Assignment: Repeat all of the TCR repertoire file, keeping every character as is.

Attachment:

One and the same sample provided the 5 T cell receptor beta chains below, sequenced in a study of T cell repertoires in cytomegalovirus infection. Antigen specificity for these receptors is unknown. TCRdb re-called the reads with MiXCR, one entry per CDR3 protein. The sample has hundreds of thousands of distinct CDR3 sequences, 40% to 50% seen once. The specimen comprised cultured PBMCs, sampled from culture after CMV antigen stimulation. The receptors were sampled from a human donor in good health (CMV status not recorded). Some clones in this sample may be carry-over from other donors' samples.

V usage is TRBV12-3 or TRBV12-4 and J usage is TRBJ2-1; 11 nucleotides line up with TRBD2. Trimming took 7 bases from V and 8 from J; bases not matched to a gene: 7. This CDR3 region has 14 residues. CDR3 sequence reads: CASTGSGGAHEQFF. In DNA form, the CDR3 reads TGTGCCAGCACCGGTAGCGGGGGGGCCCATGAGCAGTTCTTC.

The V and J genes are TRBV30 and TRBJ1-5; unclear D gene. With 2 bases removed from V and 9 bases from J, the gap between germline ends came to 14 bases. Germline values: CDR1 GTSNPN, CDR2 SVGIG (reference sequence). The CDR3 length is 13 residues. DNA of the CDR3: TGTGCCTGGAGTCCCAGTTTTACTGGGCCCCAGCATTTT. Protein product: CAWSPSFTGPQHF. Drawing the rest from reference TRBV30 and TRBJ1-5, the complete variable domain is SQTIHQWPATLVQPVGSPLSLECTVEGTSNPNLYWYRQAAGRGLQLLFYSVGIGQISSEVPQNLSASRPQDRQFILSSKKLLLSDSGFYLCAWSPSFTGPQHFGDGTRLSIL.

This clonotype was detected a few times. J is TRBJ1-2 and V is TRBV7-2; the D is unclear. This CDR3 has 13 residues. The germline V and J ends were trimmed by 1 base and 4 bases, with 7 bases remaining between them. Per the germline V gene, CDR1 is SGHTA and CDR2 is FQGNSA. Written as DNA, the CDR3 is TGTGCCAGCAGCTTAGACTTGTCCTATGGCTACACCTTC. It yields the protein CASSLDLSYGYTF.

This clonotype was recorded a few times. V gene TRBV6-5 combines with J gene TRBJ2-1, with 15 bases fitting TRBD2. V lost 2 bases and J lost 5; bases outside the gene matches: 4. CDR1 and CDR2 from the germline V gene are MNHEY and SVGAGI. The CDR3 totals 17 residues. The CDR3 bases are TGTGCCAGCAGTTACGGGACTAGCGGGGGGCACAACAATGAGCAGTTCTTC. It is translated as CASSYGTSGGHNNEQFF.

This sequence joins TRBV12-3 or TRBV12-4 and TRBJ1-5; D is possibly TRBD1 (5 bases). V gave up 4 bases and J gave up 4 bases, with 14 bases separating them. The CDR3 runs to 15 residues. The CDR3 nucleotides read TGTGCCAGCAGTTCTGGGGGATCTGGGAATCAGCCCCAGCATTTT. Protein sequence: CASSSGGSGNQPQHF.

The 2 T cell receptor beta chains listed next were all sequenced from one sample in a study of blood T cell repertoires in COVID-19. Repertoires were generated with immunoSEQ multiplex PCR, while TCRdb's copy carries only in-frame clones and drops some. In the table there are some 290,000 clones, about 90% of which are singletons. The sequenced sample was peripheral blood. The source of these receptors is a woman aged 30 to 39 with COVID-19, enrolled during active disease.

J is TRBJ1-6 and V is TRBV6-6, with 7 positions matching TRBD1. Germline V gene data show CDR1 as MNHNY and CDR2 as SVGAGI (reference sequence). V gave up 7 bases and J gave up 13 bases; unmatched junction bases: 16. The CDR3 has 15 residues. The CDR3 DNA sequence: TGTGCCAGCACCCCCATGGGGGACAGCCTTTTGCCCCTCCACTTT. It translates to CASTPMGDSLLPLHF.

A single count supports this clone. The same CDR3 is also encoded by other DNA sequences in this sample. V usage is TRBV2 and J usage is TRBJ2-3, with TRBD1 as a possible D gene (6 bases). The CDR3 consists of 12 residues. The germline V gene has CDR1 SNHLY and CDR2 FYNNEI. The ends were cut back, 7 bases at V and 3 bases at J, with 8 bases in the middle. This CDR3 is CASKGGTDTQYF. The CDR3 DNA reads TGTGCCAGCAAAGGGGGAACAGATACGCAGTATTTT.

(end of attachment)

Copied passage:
One and the same sample provided the 5 T cell receptor beta chains below, sequenced in a study of T cell repertoires in cytomegalovirus infection. Antigen specificity for these receptors is unknown. TCRdb re-called the reads with MiXCR, one entry per CDR3 protein. The sample has hundreds of thousands of distinct CDR3 sequences, 40% to 50% seen once. The specimen comprised cultured PBMCs, sampled from culture after CMV antigen stimulation. The receptors were sampled from a human donor in good health (CMV status not recorded). Some clones in this sample may be carry-over from other donors' samples.

V usage is TRBV12-3 or TRBV12-4 and J usage is TRBJ2-1; 11 nucleotides line up with TRBD2. Trimming took 7 bases from V and 8 from J; bases not matched to a gene: 7. This CDR3 region has 14 residues. CDR3 sequence reads: CASTGSGGAHEQFF. In DNA form, the CDR3 reads TGTGCCAGCACCGGTAGCGGGGGGGCCCATGAGCAGTTCTTC.

The V and J genes are TRBV30 and TRBJ1-5; unclear D gene. With 2 bases removed from V and 9 bases from J, the gap between germline ends came to 14 bases. Germline values: CDR1 GTSNPN, CDR2 SVGIG (reference sequence). The CDR3 length is 13 residues. DNA of the CDR3: TGTGCCTGGAGTCCCAGTTTTACTGGGCCCCAGCATTTT. Protein product: CAWSPSFTGPQHF. Drawing the rest from reference TRBV30 and TRBJ1-5, the complete variable domain is SQTIHQWPATLVQPVGSPLSLECTVEGTSNPNLYWYRQAAGRGLQLLFYSVGIGQISSEVPQNLSASRPQDRQFILSSKKLLLSDSGFYLCAWSPSFTGPQHFGDGTRLSIL.

This clonotype was detected a few times. J is TRBJ1-2 and V is TRBV7-2; the D is unclear. This CDR3 has 13 residues. The germline V and J ends were trimmed by 1 base and 4 bases, with 7 bases remaining between them. Per the germline V gene, CDR1 is SGHTA and CDR2 is FQGNSA. Written as DNA, the CDR3 is TGTGCCAGCAGCTTAGACTTGTCCTATGGCTACACCTTC. It yields the protein CASSLDLSYGYTF.

This clonotype was recorded a few times. V gene TRBV6-5 combines with J gene TRBJ2-1, with 15 bases fitting TRBD2. V lost 2 bases and J lost 5; bases outside the gene matches: 4. CDR1 and CDR2 from the germline V gene are MNHEY and SVGAGI. The CDR3 totals 17 residues. The CDR3 bases are TGTGCCAGCAGTTACGGGACTAGCGGGGGGCACAACAATGAGCAGTTCTTC. It is translated as CASSYGTSGGHNNEQFF.

This sequence joins TRBV12-3 or TRBV12-4 and TRBJ1-5; D is possibly TRBD1 (5 bases). V gave up 4 bases and J gave up 4 bases, with 14 bases separating them. The CDR3 runs to 15 residues. The CDR3 nucleotides read TGTGCCAGCAGTTCTGGGGGATCTGGGAATCAGCCCCAGCATTTT. Protein sequence: CASSSGGSGNQPQHF.

The 2 T cell receptor beta chains listed next were all sequenced from one sample in a study of blood T cell repertoires in COVID-19. Repertoires were generated with immunoSEQ multiplex PCR, while TCRdb's copy carries only in-frame clones and drops some. In the table there are some 290,000 clones, about 90% of which are singletons. The sequenced sample was peripheral blood. The source of these receptors is a woman aged 30 to 39 with COVID-19, enrolled during active disease.

J is TRBJ1-6 and V is TRBV6-6, with 7 positions matching TRBD1. Germline V gene data show CDR1 as MNHNY and CDR2 as SVGAGI (reference sequence). V gave up 7 bases and J gave up 13 bases; unmatched junction bases: 16. The CDR3 has 15 residues. The CDR3 DNA sequence: TGTGCCAGCACCCCCATGGGGGACAGCCTTTTGCCCCTCCACTTT. It translates to CASTPMGDSLLPLHF.

A single count supports this clone. The same CDR3 is also encoded by other DNA sequences in this sample. V usage is TRBV2 and J usage is TRBJ2-3, with TRBD1 as a possible D gene (6 bases). The CDR3 consists of 12 residues. The germline V gene has CDR1 SNHLY and CDR2 FYNNEI. The ends were cut back, 7 bases at V and 3 bases at J, with 8 bases in the middle. This CDR3 is CASKGGTDTQYF. The CDR3 DNA reads TGTGCCAGCAAAGGGGGAACAGATACGCAGTATTTT.